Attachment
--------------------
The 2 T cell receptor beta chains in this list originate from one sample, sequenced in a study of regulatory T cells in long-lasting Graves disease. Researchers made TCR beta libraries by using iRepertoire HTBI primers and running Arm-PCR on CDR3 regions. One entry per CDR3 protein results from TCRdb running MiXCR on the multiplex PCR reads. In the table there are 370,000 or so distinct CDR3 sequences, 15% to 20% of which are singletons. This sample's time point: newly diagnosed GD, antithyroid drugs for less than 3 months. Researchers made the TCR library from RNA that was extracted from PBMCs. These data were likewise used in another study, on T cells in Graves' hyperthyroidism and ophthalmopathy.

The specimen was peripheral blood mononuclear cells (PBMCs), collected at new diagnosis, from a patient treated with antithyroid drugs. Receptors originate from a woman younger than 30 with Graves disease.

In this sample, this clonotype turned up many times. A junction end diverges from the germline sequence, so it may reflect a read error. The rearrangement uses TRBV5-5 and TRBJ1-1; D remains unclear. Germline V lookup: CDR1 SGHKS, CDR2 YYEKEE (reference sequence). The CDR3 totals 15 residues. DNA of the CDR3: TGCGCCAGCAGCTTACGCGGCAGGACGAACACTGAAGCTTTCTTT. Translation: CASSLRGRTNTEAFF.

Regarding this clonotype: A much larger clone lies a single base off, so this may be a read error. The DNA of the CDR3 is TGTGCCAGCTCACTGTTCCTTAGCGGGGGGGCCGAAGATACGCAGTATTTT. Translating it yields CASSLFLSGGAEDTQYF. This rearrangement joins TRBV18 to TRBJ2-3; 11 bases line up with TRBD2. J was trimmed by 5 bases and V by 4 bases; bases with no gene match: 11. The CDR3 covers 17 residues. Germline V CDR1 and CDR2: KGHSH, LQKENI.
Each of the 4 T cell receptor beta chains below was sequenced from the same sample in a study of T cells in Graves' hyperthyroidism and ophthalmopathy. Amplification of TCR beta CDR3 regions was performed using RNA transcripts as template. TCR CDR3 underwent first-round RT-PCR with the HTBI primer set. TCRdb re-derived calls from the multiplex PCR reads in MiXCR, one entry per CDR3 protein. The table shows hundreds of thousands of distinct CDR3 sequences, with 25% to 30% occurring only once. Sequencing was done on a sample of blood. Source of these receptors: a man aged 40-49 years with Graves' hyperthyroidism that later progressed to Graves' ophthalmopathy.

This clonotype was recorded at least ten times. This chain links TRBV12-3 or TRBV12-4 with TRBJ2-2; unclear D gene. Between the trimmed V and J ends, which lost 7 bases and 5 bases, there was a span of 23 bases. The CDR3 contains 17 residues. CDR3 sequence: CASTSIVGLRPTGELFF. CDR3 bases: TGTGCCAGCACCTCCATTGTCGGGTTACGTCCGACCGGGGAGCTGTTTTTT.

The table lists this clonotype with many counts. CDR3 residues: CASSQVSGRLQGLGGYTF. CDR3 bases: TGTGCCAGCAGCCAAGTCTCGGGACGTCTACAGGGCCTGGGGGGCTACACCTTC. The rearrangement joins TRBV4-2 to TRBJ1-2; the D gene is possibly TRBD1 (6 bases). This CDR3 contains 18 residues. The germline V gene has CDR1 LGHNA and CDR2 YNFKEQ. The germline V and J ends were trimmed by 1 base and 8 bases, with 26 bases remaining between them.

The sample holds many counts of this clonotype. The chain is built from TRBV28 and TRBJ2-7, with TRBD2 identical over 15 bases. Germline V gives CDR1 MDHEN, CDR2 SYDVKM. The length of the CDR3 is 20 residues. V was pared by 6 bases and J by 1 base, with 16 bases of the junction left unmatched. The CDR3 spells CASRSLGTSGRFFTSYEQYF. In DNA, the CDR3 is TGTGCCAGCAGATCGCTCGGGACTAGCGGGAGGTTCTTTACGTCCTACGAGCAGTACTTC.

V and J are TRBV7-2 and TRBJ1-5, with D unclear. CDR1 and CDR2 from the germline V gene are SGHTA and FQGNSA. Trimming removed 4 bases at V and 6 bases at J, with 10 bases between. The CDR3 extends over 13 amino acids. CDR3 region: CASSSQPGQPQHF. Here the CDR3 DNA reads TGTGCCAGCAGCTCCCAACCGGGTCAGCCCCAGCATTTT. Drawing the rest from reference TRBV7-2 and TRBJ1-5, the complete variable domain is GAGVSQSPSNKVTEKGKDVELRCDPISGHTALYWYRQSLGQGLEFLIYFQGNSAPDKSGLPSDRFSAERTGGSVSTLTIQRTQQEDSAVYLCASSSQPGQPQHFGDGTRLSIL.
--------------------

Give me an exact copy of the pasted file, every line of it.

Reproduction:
The 2 T cell receptor beta chains in this list originate from one sample, sequenced in a study of regulatory T cells in long-lasting Graves disease. Researchers made TCR beta libraries by using iRepertoire HTBI primers and running Arm-PCR on CDR3 regions. One entry per CDR3 protein results from TCRdb running MiXCR on the multiplex PCR reads. In the table there are 370,000 or so distinct CDR3 sequences, 15% to 20% of which are singletons. This sample's time point: newly diagnosed GD, antithyroid drugs for less than 3 months. Researchers made the TCR library from RNA that was extracted from PBMCs. These data were likewise used in another study, on T cells in Graves' hyperthyroidism and ophthalmopathy.

The specimen was peripheral blood mononuclear cells (PBMCs), collected at new diagnosis, from a patient treated with antithyroid drugs. Receptors originate from a woman younger than 30 with Graves disease.

In this sample, this clonotype turned up many times. A junction end diverges from the germline sequence, so it may reflect a read error. The rearrangement uses TRBV5-5 and TRBJ1-1; D remains unclear. Germline V lookup: CDR1 SGHKS, CDR2 YYEKEE (reference sequence). The CDR3 totals 15 residues. DNA of the CDR3: TGCGCCAGCAGCTTACGCGGCAGGACGAACACTGAAGCTTTCTTT. Translation: CASSLRGRTNTEAFF.

Regarding this clonotype: A much larger clone lies a single base off, so this may be a read error. The DNA of the CDR3 is TGTGCCAGCTCACTGTTCCTTAGCGGGGGGGCCGAAGATACGCAGTATTTT. Translating it yields CASSLFLSGGAEDTQYF. This rearrangement joins TRBV18 to TRBJ2-3; 11 bases line up with TRBD2. J was trimmed by 5 bases and V by 4 bases; bases with no gene match: 11. The CDR3 covers 17 residues. Germline V CDR1 and CDR2: KGHSH, LQKENI.
Each of the 4 T cell receptor beta chains below was sequenced from the same sample in a study of T cells in Graves' hyperthyroidism and ophthalmopathy. Amplification of TCR beta CDR3 regions was performed using RNA transcripts as template. TCR CDR3 underwent first-round RT-PCR with the HTBI primer set. TCRdb re-derived calls from the multiplex PCR reads in MiXCR, one entry per CDR3 protein. The table shows hundreds of thousands of distinct CDR3 sequences, with 25% to 30% occurring only once. Sequencing was done on a sample of blood. Source of these receptors: a man aged 40-49 years with Graves' hyperthyroidism that later progressed to Graves' ophthalmopathy.

This clonotype was recorded at least ten times. This chain links TRBV12-3 or TRBV12-4 with TRBJ2-2; unclear D gene. Between the trimmed V and J ends, which lost 7 bases and 5 bases, there was a span of 23 bases. The CDR3 contains 17 residues. CDR3 sequence: CASTSIVGLRPTGELFF. CDR3 bases: TGTGCCAGCACCTCCATTGTCGGGTTACGTCCGACCGGGGAGCTGTTTTTT.

The table lists this clonotype with many counts. CDR3 residues: CASSQVSGRLQGLGGYTF. CDR3 bases: TGTGCCAGCAGCCAAGTCTCGGGACGTCTACAGGGCCTGGGGGGCTACACCTTC. The rearrangement joins TRBV4-2 to TRBJ1-2; the D gene is possibly TRBD1 (6 bases). This CDR3 contains 18 residues. The germline V gene has CDR1 LGHNA and CDR2 YNFKEQ. The germline V and J ends were trimmed by 1 base and 8 bases, with 26 bases remaining between them.

The sample holds many counts of this clonotype. The chain is built from TRBV28 and TRBJ2-7, with TRBD2 identical over 15 bases. Germline V gives CDR1 MDHEN, CDR2 SYDVKM. The length of the CDR3 is 20 residues. V was pared by 6 bases and J by 1 base, with 16 bases of the junction left unmatched. The CDR3 spells CASRSLGTSGRFFTSYEQYF. In DNA, the CDR3 is TGTGCCAGCAGATCGCTCGGGACTAGCGGGAGGTTCTTTACGTCCTACGAGCAGTACTTC.

V and J are TRBV7-2 and TRBJ1-5, with D unclear. CDR1 and CDR2 from the germline V gene are SGHTA and FQGNSA. Trimming removed 4 bases at V and 6 bases at J, with 10 bases between. The CDR3 extends over 13 amino acids. CDR3 region: CASSSQPGQPQHF. Here the CDR3 DNA reads TGTGCCAGCAGCTCCCAACCGGGTCAGCCCCAGCATTTT. Drawing the rest from reference TRBV7-2 and TRBJ1-5, the complete variable domain is GAGVSQSPSNKVTEKGKDVELRCDPISGHTALYWYRQSLGQGLEFLIYFQGNSAPDKSGLPSDRFSAERTGGSVSTLTIQRTQQEDSAVYLCASSSQPGQPQHFGDGTRLSIL.